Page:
Please use this identifier to cite or link to this item: https://hdl.handle.net/2440/102344
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Type: Journal article
Title: Effects of low-dose and very low-dose ketamine among patients with major depression: a systematic review and meta-analysis
Author: Xu, Y.
Hackett, M.
Carter, G.
Loo, C.
Gálvez, V.
Glozier, N.
Glue, P.
Lapidus, K.
McGirr, A.
Somogyi, A.
Mitchell, P.
Rodgers, A.
Citation: International Journal of Neuropsychopharmacology, 2016; 19(4):1-15
Publisher: Oxford University Press
Issue Date: 2016
ISSN: 1461-1457
1469-5111
Statement of
Responsibility: 
Ying Xu, Maree Hackett, Gregory Carter, Colleen Loo, Verònica Gálvez, Nick Glozier, Paul Glue, Kyle Lapidus, Alexander McGirr, Andrew A. Somogyi, Philip B. Mitchell, Anthony Rodgers
Abstract: Background: Several recent trials indicate low-dose ketamine produces rapid antidepressant effects. However, uncertainty remains in several areas: dose response, consistency across patient groups, effects on suicidality, and possible biases arising from crossover trials. Methods: A systematic search was conducted for relevant randomized trials in Medline, Embase, and PsycINFO databases up to August 2014. The primary endpoints were change in depression scale scores at days 1, 3 and 7, remission, response, suicidality, safety, and tolerability. Data were independently abstracted by 2 reviewers. Where possible, unpublished data were obtained on treatment effects in the first period of crossover trials. Results: Nine trials were identified, including 201 patients (52% female, mean age 46 years). Six trials assessed low-dose ketamine (0.5mg/kg i.v.) and 3 tested very low-dose ketamine (one trial assessed 50mg intra-nasal spray, another assessed 0.1–0.4mg/kg i.v., and another assessed 0.1–0.5mg/kg i.v., intramuscular, or s.c.). At day 3, the reduction in depression severity score was less marked in the very low-dose trials (P homogeneity <.05) and among bipolar patients. In analyses excluding the second period of crossover trials, response rates at day 7 were increased with ketamine (relative risk 3.4, 95% CI 1.6–7.1, P=.001), as were remission rates (relative risk 2.6, CI 1.2–5.7, P=.02). The absolute benefits were large, with day 7 remission rates of 24% vs 6% (P=.02). Seven trials provided unpublished data on suicidality item scores, which were reduced on days 1 and 3 (both P<.01) but not day 7. Conclusion: Low-dose ketamine appears more effective than very low dose. There is substantial heterogeneity in clinical response, with remission among one-fifth of patients at 1 week but most others having benefits that are less durable. Larger, longer term parallel group trials are needed to determine if efficacy can be extended and to further assess safety.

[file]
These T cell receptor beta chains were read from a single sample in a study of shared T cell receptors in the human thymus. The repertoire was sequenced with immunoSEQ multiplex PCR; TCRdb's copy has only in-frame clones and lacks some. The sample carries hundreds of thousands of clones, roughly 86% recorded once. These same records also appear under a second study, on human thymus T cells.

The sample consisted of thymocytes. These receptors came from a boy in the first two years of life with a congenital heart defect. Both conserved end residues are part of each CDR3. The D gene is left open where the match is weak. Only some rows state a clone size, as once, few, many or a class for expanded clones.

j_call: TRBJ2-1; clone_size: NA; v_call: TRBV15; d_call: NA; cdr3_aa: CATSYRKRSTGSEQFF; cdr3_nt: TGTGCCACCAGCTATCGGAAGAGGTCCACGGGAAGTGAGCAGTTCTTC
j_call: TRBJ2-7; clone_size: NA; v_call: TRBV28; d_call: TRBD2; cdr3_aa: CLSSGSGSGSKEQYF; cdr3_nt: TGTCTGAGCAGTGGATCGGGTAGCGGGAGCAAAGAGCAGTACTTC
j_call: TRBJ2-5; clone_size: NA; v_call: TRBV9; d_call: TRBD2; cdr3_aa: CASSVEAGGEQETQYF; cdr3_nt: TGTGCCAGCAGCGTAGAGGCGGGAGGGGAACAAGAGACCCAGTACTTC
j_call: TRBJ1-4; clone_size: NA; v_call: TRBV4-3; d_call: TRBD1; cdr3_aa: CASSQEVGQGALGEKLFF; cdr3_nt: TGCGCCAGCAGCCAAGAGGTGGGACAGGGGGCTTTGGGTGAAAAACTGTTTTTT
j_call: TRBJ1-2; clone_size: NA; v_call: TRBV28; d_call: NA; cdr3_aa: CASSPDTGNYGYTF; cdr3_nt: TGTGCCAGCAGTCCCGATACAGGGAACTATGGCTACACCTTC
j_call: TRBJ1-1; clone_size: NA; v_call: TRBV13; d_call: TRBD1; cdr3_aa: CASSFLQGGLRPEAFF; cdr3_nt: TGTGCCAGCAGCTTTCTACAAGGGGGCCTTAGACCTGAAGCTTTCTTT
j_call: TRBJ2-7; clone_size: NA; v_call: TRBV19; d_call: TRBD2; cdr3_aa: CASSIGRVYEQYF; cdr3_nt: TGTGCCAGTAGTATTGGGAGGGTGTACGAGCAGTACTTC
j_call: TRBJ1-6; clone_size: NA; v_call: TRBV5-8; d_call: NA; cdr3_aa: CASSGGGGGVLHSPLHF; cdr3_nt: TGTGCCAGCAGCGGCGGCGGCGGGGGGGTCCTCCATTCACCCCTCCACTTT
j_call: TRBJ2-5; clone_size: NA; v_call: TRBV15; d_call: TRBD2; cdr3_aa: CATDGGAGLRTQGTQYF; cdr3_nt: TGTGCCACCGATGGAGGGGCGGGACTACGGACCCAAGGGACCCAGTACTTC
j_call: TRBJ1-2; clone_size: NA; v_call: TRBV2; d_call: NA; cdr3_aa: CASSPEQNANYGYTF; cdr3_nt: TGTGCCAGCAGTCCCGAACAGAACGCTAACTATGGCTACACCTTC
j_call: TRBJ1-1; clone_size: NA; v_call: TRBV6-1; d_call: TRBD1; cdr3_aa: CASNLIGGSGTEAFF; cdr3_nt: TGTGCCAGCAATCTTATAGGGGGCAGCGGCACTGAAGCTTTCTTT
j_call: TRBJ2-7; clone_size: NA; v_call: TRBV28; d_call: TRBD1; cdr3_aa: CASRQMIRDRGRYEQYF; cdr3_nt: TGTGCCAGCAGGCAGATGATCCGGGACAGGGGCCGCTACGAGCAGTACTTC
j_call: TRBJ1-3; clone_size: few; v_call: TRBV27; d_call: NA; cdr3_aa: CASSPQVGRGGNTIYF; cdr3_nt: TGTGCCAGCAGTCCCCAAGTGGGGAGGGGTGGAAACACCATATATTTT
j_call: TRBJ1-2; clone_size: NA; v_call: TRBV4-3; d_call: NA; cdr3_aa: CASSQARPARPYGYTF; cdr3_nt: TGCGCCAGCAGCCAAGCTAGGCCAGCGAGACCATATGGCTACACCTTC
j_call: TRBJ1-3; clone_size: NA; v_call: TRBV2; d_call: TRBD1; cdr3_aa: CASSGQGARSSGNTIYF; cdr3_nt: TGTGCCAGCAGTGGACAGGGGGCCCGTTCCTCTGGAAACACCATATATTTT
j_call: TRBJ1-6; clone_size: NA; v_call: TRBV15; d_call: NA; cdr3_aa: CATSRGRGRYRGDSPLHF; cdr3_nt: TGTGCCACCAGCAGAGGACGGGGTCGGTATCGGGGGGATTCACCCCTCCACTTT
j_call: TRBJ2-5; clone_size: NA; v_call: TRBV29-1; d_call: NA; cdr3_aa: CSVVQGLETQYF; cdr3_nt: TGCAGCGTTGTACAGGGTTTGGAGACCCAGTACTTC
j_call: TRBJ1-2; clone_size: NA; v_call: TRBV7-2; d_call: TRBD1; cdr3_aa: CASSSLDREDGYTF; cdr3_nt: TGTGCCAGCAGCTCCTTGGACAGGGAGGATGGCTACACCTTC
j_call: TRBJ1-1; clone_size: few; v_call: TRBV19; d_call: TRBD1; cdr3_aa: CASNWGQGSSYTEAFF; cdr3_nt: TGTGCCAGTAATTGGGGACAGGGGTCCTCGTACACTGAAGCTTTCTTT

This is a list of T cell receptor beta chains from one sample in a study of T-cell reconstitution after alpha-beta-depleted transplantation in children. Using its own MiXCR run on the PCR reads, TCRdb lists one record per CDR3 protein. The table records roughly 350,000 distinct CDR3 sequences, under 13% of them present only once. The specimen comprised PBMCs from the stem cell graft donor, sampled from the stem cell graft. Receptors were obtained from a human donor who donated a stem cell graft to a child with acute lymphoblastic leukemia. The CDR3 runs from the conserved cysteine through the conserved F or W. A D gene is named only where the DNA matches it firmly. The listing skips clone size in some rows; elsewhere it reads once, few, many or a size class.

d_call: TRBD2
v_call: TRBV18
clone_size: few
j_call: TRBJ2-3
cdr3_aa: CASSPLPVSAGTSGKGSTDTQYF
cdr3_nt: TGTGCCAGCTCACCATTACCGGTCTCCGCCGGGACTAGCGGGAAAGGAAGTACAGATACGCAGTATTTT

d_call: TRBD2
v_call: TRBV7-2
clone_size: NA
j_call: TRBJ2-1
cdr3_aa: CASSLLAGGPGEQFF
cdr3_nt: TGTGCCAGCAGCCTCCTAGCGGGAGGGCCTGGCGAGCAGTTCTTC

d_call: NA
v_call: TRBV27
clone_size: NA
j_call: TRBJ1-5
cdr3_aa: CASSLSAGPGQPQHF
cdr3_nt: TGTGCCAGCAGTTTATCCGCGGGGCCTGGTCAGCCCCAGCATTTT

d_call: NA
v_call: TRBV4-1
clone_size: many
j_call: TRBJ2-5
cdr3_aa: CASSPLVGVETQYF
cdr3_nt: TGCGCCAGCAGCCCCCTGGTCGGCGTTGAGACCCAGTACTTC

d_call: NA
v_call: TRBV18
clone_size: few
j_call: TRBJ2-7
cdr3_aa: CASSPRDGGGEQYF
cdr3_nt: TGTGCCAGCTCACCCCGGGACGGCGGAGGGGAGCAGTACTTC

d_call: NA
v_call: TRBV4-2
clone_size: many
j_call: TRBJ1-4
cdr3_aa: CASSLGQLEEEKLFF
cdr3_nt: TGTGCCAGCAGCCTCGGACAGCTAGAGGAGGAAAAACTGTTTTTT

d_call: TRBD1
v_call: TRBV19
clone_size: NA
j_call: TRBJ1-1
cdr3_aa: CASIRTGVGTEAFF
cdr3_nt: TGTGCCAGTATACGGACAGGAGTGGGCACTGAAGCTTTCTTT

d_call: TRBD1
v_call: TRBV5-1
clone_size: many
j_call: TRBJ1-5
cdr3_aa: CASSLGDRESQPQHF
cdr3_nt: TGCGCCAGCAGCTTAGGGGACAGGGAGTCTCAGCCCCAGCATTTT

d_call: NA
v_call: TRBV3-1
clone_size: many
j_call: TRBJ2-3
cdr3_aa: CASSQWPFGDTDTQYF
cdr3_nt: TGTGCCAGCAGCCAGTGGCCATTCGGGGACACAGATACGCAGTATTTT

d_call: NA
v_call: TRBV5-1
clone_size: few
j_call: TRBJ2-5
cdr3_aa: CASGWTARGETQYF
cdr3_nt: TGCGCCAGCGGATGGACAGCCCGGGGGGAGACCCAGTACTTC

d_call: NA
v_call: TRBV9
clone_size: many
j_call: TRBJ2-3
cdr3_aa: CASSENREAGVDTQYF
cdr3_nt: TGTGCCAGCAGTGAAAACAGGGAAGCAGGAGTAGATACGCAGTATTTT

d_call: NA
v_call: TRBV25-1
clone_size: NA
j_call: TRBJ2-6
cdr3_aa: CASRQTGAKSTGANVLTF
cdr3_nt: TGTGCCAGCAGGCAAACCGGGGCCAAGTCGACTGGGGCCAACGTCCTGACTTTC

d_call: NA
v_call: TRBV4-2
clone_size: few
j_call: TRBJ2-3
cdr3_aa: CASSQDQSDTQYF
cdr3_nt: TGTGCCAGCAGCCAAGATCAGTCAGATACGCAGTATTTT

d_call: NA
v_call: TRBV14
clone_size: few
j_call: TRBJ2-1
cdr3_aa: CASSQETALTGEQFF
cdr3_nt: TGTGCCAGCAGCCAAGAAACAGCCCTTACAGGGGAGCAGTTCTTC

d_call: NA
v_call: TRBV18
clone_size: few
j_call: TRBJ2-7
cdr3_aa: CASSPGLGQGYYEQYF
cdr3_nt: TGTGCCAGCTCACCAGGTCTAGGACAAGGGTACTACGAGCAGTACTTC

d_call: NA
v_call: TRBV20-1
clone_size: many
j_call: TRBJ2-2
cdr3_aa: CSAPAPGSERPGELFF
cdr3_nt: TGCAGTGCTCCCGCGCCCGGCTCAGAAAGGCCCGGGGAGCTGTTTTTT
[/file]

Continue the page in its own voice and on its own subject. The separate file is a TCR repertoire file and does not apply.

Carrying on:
Keywords: Ketamine
major depression
meta-analysis
Rights: © The Author 2015. Published by Oxford University Press on behalf of CINP. This is an Open Access article distributed under the terms of the Creative Commons Attribution License (http://creativecommons.org/licenses/by/4.0/), which permits unrestricted reuse, distribution, and reproduction in any medium, provided the original work is properly cited.
DOI: 10.1093/ijnp/pyv124
Grant ID: http://purl.org/au-research/grants/nhmrc/1061043
http://purl.org/au-research/grants/nhmrc/1037196
http://purl.org/au-research/grants/nhmrc/1066280
http://purl.org/au-research/grants/nhmrc/1052555
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